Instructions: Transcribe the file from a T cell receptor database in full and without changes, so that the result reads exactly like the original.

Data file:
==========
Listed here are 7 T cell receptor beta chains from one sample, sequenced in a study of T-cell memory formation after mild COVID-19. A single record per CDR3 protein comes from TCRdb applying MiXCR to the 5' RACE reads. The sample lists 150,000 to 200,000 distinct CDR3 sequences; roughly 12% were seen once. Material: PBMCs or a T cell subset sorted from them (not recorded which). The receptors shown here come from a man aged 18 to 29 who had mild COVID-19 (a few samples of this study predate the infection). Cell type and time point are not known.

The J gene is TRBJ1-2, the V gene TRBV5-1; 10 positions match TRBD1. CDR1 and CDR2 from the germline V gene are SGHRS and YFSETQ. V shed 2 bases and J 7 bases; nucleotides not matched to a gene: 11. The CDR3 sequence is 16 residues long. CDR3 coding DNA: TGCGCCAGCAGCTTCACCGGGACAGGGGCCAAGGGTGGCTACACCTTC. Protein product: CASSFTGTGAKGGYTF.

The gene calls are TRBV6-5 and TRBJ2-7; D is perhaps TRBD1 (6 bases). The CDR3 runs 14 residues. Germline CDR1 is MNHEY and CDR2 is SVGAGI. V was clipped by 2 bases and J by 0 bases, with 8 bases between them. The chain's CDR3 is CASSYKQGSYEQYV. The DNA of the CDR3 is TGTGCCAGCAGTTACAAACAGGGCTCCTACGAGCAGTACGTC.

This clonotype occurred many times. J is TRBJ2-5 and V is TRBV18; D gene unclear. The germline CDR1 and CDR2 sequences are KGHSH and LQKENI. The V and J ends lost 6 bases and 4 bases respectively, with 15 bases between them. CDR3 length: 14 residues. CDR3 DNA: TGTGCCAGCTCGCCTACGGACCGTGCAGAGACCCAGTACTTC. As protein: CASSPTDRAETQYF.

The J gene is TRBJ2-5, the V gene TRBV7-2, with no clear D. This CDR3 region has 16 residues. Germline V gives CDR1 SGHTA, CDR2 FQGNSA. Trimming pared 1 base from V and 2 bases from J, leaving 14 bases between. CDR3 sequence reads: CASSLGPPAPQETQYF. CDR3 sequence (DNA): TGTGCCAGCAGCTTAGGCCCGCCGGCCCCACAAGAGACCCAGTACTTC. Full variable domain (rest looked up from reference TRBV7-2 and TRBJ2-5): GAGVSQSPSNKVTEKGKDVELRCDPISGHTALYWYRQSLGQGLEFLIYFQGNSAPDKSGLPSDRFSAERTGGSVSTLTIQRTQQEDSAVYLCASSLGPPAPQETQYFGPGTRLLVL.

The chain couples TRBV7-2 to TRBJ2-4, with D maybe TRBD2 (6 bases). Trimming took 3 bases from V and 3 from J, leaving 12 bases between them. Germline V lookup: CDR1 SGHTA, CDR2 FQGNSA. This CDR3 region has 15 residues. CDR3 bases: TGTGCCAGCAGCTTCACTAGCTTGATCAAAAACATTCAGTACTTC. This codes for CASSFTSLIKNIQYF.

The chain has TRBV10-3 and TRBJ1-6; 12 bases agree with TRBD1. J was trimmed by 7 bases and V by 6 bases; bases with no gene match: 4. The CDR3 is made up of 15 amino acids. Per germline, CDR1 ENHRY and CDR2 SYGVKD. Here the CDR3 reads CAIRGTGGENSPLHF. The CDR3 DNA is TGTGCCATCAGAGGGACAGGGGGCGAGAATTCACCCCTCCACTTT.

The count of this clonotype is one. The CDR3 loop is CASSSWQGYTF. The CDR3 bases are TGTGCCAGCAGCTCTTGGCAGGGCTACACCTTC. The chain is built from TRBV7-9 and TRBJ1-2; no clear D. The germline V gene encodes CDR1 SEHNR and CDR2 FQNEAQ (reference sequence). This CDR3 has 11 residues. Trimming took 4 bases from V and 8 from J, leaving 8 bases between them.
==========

Listed here are 7 T cell receptor beta chains from one sample, sequenced in a study of T-cell memory formation after mild COVID-19. A single record per CDR3 protein comes from TCRdb applying MiXCR to the 5' RACE reads. The sample lists 150,000 to 200,000 distinct CDR3 sequences; roughly 12% were seen once. Material: PBMCs or a T cell subset sorted from them (not recorded which). The receptors shown here come from a man aged 18 to 29 who had mild COVID-19 (a few samples of this study predate the infection). Cell type and time point are not known.

The J gene is TRBJ1-2, the V gene TRBV5-1; 10 positions match TRBD1. CDR1 and CDR2 from the germline V gene are SGHRS and YFSETQ. V shed 2 bases and J 7 bases; nucleotides not matched to a gene: 11. The CDR3 sequence is 16 residues long. CDR3 coding DNA: TGCGCCAGCAGCTTCACCGGGACAGGGGCCAAGGGTGGCTACACCTTC. Protein product: CASSFTGTGAKGGYTF.

The gene calls are TRBV6-5 and TRBJ2-7; D is perhaps TRBD1 (6 bases). The CDR3 runs 14 residues. Germline CDR1 is MNHEY and CDR2 is SVGAGI. V was clipped by 2 bases and J by 0 bases, with 8 bases between them. The chain's CDR3 is CASSYKQGSYEQYV. The DNA of the CDR3 is TGTGCCAGCAGTTACAAACAGGGCTCCTACGAGCAGTACGTC.

This clonotype occurred many times. J is TRBJ2-5 and V is TRBV18; D gene unclear. The germline CDR1 and CDR2 sequences are KGHSH and LQKENI. The V and J ends lost 6 bases and 4 bases respectively, with 15 bases between them. CDR3 length: 14 residues. CDR3 DNA: TGTGCCAGCTCGCCTACGGACCGTGCAGAGACCCAGTACTTC. As protein: CASSPTDRAETQYF.

The J gene is TRBJ2-5, the V gene TRBV7-2, with no clear D. This CDR3 region has 16 residues. Germline V gives CDR1 SGHTA, CDR2 FQGNSA. Trimming pared 1 base from V and 2 bases from J, leaving 14 bases between. CDR3 sequence reads: CASSLGPPAPQETQYF. CDR3 sequence (DNA): TGTGCCAGCAGCTTAGGCCCGCCGGCCCCACAAGAGACCCAGTACTTC. Full variable domain (rest looked up from reference TRBV7-2 and TRBJ2-5): GAGVSQSPSNKVTEKGKDVELRCDPISGHTALYWYRQSLGQGLEFLIYFQGNSAPDKSGLPSDRFSAERTGGSVSTLTIQRTQQEDSAVYLCASSLGPPAPQETQYFGPGTRLLVL.

The chain couples TRBV7-2 to TRBJ2-4, with D maybe TRBD2 (6 bases). Trimming took 3 bases from V and 3 from J, leaving 12 bases between them. Germline V lookup: CDR1 SGHTA, CDR2 FQGNSA. This CDR3 region has 15 residues. CDR3 bases: TGTGCCAGCAGCTTCACTAGCTTGATCAAAAACATTCAGTACTTC. This codes for CASSFTSLIKNIQYF.

The chain has TRBV10-3 and TRBJ1-6; 12 bases agree with TRBD1. J was trimmed by 7 bases and V by 6 bases; bases with no gene match: 4. The CDR3 is made up of 15 amino acids. Per germline, CDR1 ENHRY and CDR2 SYGVKD. Here the CDR3 reads CAIRGTGGENSPLHF. The CDR3 DNA is TGTGCCATCAGAGGGACAGGGGGCGAGAATTCACCCCTCCACTTT.

The count of this clonotype is one. The CDR3 loop is CASSSWQGYTF. The CDR3 bases are TGTGCCAGCAGCTCTTGGCAGGGCTACACCTTC. The chain is built from TRBV7-9 and TRBJ1-2; no clear D. The germline V gene encodes CDR1 SEHNR and CDR2 FQNEAQ (reference sequence). This CDR3 has 11 residues. Trimming took 4 bases from V and 8 from J, leaving 8 bases between them.